Commission on College Basketball: Hopes to end one-and-done, enforce tougher penalties and rework AAU basketball

On Wednesday morning, after months of meetings, the Commission on College Basketball released its proposals to help improve the state of major college basketball. The committee released a report, which can be found on its website. This was followed by a speech from the committee’s chair, Condoleeza Rice.

In her speech, Rice briefly outlined the committee’s multi-pronged approach to rid the amateur sport of corruption; this, of course, was brought on due to the federal investigation into college basketball. Rice, who has previously worked with the NCAA, called upon these reforms.


NBA and the Draft

Rice would like to see the NBA remove it’s “one-and-done” rule, which requires players to be a year removed from high school to be draft eligible. The NBA’s league office can’t wave a wand and do this, though; it requires partnership with the players association — the NBPA.

For whatever it’s worth, the NBA wants to correct this rule, too. And luckily for the NCAA, the NBA and NBPA have labor peace — a striking contrast to what you see with the NFL and its players association.

According to ESPN’s Adrian Wojnarowski, the 2020 Draft is targeted as the earliest possible date for change. Rice and the commission appear to be leaning heavily on help from the NBA.

The Commission on College Basketball would like for players to be able to enter the draft after high school — or any year of college. If the player goes undrafted, he would be allowed to return to school. The key detail here, though: this would be contingent on the player not hiring an agent. If a player received representation, it would, in the eyes of this committee, void his amateur status.

According to Rice, the committee is not in favor of the college baseball model.


Agents and Marketing

As the Associated Press reports, the commission would like to allow for some change here. The new proposal would allow certified agents to meet/work with high school and college players, and their families, to help make informed choices about professional opportunities.

In her comments, Rice didn’t state specifically how this process would work, but mentioned that the NCAA would have a seat at the proverbial table, too.

Rice stated that the commission thought “long and hard” on compensation for athletes in the form of marketing dollars. However, the group didn’t want to recommend legislation without knowing the proper legal parameters, per Rice. It appears as though this group would like to stick with the current paradigm — not some of the more progressive models that have also been proposed.


Tougher Penalties

The Commission on College Basketball would like to see an independent investigative and adjudicative body created to resolve complex and serious cases that involve NCAA violations.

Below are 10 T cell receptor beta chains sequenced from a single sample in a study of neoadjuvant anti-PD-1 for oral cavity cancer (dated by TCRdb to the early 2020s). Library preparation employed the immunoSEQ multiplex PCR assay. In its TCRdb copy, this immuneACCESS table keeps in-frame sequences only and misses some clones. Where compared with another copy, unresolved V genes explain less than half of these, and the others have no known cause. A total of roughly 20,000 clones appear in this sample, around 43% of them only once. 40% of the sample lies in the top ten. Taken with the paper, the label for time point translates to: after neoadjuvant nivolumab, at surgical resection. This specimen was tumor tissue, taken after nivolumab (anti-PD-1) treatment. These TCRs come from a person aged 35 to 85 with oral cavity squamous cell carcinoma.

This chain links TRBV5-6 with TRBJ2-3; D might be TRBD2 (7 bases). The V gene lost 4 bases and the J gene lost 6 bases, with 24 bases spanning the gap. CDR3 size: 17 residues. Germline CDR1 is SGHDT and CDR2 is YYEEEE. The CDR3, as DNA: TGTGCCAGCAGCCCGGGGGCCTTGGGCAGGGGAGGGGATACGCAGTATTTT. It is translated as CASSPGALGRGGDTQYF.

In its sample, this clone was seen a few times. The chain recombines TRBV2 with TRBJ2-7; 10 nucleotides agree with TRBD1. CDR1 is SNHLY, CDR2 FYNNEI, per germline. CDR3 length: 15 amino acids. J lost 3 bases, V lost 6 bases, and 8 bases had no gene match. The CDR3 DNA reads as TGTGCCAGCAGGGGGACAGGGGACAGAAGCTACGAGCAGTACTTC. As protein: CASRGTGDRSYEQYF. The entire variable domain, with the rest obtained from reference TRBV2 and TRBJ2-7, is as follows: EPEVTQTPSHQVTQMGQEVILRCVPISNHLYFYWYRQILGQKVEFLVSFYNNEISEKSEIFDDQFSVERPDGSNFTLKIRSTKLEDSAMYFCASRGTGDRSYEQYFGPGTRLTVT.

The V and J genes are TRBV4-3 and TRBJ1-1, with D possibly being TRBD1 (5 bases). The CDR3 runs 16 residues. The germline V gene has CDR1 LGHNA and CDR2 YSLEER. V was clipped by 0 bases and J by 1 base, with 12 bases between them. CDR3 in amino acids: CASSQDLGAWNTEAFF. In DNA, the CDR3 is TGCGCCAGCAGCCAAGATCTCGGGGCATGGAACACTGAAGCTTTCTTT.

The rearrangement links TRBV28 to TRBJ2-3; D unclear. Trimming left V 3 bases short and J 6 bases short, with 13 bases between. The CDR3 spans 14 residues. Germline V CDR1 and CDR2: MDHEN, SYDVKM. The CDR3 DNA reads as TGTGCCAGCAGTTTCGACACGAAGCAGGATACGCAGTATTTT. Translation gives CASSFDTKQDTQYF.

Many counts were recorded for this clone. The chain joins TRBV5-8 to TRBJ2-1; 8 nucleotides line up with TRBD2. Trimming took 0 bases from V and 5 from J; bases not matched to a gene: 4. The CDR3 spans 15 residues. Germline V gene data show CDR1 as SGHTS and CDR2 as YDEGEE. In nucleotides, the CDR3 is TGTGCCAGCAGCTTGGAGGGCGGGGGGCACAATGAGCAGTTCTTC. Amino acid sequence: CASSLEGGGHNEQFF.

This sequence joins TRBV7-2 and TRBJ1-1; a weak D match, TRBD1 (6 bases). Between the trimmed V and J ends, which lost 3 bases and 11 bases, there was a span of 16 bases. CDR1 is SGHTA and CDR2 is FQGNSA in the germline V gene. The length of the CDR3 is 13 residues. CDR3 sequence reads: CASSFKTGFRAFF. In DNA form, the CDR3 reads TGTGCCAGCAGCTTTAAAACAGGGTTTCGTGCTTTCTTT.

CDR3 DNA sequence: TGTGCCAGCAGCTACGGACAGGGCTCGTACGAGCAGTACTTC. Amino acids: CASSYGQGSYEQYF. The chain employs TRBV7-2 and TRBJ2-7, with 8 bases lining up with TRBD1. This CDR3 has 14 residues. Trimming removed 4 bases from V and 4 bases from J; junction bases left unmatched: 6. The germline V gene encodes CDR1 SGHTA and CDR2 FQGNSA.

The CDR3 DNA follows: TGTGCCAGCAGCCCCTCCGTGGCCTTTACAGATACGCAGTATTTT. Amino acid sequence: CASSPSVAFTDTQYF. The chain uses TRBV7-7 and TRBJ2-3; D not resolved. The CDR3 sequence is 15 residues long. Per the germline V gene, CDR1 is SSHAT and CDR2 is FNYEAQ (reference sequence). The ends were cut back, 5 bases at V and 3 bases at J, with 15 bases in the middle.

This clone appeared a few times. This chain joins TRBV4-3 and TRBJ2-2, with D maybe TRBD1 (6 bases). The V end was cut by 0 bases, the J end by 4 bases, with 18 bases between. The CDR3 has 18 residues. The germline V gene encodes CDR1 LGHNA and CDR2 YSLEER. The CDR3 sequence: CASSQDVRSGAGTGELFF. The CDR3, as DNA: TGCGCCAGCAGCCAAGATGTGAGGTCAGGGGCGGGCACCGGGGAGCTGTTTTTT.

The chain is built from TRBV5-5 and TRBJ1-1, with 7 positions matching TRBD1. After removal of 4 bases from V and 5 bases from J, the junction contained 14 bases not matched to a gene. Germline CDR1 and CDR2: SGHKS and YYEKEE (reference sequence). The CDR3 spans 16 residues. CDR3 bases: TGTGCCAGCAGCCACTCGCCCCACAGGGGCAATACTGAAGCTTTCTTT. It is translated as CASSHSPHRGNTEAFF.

According to the AP, the commission proposes enforcing more stringent punishments — in hopes of deterring future rules violations:

  • Increased competition penalties for Level I violations to allow a five-year post-season ban
  • Increased financial penalties for Level I violations to allow loss of all revenue sharing in postseason play for the entire period of the ban
  • Increased penalties for a show-cause order to allow lifetime bans
  • Increased penalties for head coach restrictions to allow bans of more than one season; increased penalties for recruiting visit violations to allow full-year visit bans.

Additionally: in an effort to cut down on frequent offenders int he coaching profession, universities that that employ a coach under a show-cause order from a previous institution would be at risk to receive the harshest penalties; that’s if NCAA violations occur under that coach.


Changes to the Board of Governors

The panel also proposed adding five independent members with full voting privileges to the NCAA Board of Governors — a group currently comprised of 16 university presidents or athletic directors. (The ACC has two members on this board: Miami’s Blake James and Bud Peterson of Georgia Tech.)


The Future of AAU Basketball

This is clearly another area of focus for the commission — what Rice referred to as “non-scholastic basketball.” The commission would like to enforce a new standard for AAU basketball and summer recruiting events (like the Nike EYBL, I’d imagine).

Again, the move here is for everything to be out on the table; those running the event, its sponsors and coaches must work together for increased financial transparency.

In addition, events that don’t meet the criteria, and aren’t certified, should not be attended by coaches. They would be banned for attending said events.

The panel would like to see new youth basketball programs created in partnership with the NCAA, NBA and USA Basketball. This would include NCAA-run recruiting events in the summertime, and increased time for the NBA USA Basketball to evaluate players before they enter college.


Increased Transparency — On Multiple Levels

Led by Rice, the Commission on College Basketball would also like to see that coaches, athletic directors and university presidents certify annually, and also comply with NCAA investigations, if need be. All of this would be done in an effort to ensure that athletic programs follow NCAA rules.


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